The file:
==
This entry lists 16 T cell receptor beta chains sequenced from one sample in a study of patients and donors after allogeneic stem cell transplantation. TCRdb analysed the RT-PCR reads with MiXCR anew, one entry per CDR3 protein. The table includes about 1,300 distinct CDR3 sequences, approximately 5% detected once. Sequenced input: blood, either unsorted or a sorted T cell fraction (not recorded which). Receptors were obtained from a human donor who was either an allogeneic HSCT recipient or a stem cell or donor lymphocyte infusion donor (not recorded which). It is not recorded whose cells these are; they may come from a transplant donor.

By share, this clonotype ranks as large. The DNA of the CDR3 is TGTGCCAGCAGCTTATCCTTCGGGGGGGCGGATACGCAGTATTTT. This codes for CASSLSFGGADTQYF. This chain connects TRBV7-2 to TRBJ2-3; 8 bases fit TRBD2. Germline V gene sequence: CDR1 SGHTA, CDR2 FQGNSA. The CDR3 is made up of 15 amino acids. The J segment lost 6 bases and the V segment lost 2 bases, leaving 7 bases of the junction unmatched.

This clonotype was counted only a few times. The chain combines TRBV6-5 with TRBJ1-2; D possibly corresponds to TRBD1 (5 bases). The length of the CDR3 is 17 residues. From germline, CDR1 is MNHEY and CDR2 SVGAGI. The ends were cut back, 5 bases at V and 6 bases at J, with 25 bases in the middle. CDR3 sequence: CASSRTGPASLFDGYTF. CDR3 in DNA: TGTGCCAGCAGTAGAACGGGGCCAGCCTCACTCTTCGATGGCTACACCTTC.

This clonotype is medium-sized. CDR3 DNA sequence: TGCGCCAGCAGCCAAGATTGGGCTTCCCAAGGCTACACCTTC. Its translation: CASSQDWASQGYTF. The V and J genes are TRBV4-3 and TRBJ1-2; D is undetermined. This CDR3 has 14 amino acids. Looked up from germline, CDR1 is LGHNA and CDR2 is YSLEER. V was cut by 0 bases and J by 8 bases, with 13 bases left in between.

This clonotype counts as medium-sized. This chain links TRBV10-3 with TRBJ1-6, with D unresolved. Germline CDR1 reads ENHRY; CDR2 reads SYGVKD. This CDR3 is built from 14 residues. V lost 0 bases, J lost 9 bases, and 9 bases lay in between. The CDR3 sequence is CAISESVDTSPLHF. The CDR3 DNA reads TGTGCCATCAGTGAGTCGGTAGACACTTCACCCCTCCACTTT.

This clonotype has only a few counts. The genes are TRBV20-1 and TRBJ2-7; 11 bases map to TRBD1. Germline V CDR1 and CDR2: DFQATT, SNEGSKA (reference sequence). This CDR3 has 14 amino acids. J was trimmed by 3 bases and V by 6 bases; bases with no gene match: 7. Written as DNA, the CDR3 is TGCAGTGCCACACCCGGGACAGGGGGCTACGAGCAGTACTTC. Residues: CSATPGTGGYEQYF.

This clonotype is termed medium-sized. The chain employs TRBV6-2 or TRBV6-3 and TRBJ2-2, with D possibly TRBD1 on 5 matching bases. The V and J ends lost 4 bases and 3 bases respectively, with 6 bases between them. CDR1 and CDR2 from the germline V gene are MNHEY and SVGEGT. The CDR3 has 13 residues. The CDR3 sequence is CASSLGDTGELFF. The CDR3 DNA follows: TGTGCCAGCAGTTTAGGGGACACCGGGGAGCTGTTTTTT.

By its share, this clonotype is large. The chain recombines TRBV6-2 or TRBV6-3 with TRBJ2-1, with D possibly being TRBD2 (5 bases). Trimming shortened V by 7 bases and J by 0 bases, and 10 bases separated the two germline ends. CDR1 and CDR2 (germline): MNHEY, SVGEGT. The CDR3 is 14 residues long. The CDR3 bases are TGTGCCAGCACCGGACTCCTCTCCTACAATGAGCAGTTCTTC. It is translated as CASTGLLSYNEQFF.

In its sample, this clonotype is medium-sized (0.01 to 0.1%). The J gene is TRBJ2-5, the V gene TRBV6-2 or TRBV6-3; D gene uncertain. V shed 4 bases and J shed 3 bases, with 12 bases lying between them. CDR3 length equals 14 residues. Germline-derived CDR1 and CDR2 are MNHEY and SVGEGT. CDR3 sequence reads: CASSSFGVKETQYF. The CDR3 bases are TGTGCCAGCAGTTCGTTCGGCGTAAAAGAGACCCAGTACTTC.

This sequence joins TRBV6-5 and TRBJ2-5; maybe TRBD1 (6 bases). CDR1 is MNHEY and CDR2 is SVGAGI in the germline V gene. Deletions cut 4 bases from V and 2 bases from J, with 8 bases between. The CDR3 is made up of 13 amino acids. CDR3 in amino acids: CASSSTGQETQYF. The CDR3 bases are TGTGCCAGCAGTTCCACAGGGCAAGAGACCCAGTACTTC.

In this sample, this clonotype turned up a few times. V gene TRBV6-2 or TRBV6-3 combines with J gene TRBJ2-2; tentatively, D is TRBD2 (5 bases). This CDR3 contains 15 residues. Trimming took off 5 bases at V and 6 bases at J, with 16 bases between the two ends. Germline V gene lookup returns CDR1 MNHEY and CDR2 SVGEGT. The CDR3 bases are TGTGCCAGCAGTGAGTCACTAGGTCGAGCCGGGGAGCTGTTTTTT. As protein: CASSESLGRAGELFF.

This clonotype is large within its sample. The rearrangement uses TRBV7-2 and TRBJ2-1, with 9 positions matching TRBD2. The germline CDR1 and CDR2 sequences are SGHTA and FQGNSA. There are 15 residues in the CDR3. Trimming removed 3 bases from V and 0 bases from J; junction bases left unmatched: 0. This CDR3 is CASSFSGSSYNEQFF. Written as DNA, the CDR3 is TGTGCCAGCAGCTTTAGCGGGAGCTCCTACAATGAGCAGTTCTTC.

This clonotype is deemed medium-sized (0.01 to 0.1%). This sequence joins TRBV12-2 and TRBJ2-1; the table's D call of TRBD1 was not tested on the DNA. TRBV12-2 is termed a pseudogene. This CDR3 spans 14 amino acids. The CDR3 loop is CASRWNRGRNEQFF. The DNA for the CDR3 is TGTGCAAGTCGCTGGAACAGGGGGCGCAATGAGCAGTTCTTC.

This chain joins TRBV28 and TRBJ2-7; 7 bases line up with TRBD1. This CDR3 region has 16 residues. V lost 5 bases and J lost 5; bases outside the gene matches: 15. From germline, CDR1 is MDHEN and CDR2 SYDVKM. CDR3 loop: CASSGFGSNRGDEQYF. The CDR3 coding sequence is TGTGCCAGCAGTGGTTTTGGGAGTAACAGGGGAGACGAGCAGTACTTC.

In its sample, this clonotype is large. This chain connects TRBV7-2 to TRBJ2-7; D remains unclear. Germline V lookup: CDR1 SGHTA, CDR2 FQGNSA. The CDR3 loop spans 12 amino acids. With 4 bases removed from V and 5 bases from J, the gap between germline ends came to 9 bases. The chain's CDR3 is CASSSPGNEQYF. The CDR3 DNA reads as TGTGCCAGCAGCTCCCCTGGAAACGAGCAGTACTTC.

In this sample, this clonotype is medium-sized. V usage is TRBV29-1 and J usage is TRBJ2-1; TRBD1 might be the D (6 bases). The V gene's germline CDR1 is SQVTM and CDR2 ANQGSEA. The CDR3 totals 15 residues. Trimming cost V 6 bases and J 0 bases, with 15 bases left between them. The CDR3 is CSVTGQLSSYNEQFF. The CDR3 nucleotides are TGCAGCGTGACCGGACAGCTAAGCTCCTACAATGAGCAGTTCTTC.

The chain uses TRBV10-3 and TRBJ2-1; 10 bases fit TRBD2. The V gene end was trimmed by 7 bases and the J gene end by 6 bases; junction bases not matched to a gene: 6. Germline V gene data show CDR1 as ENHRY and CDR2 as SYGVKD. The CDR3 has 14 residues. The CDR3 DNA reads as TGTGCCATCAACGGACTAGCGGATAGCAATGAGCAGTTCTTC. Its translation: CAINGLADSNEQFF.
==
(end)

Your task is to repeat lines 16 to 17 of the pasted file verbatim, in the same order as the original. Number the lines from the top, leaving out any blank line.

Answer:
In this sample, this clonotype is medium-sized. V usage is TRBV29-1 and J usage is TRBJ2-1; TRBD1 might be the D (6 bases). The V gene's germline CDR1 is SQVTM and CDR2 ANQGSEA. The CDR3 totals 15 residues. Trimming cost V 6 bases and J 0 bases, with 15 bases left between them. The CDR3 is CSVTGQLSSYNEQFF. The CDR3 nucleotides are TGCAGCGTGACCGGACAGCTAAGCTCCTACAATGAGCAGTTCTTC.

The chain uses TRBV10-3 and TRBJ2-1; 10 bases fit TRBD2. The V gene end was trimmed by 7 bases and the J gene end by 6 bases; junction bases not matched to a gene: 6. Germline V gene data show CDR1 as ENHRY and CDR2 as SYGVKD. The CDR3 has 14 residues. The CDR3 DNA reads as TGTGCCATCAACGGACTAGCGGATAGCAATGAGCAGTTCTTC. Its translation: CAINGLADSNEQFF.